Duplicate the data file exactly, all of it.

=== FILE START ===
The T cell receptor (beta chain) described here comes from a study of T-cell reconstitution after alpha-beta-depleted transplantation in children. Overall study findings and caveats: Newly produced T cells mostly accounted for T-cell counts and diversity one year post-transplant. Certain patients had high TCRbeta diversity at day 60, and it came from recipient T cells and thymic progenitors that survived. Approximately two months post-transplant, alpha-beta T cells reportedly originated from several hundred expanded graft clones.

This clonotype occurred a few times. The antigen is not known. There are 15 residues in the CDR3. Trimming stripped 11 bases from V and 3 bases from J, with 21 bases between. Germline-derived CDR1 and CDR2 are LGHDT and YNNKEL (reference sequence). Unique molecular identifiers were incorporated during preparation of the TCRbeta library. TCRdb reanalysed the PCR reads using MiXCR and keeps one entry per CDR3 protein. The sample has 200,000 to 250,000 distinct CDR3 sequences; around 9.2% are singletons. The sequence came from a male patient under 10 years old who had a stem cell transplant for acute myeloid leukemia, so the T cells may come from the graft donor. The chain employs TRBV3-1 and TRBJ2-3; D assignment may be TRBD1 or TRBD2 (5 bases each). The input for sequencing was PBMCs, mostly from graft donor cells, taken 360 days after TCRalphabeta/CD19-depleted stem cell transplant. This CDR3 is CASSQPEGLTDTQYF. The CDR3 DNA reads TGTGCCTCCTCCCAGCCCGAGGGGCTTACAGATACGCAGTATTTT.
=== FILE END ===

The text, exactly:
The T cell receptor (beta chain) described here comes from a study of T-cell reconstitution after alpha-beta-depleted transplantation in children. Overall study findings and caveats: Newly produced T cells mostly accounted for T-cell counts and diversity one year post-transplant. Certain patients had high TCRbeta diversity at day 60, and it came from recipient T cells and thymic progenitors that survived. Approximately two months post-transplant, alpha-beta T cells reportedly originated from several hundred expanded graft clones.

This clonotype occurred a few times. The antigen is not known. There are 15 residues in the CDR3. Trimming stripped 11 bases from V and 3 bases from J, with 21 bases between. Germline-derived CDR1 and CDR2 are LGHDT and YNNKEL (reference sequence). Unique molecular identifiers were incorporated during preparation of the TCRbeta library. TCRdb reanalysed the PCR reads using MiXCR and keeps one entry per CDR3 protein. The sample has 200,000 to 250,000 distinct CDR3 sequences; around 9.2% are singletons. The sequence came from a male patient under 10 years old who had a stem cell transplant for acute myeloid leukemia, so the T cells may come from the graft donor. The chain employs TRBV3-1 and TRBJ2-3; D assignment may be TRBD1 or TRBD2 (5 bases each). The input for sequencing was PBMCs, mostly from graft donor cells, taken 360 days after TCRalphabeta/CD19-depleted stem cell transplant. This CDR3 is CASSQPEGLTDTQYF. The CDR3 DNA reads TGTGCCTCCTCCCAGCCCGAGGGGCTTACAGATACGCAGTATTTT.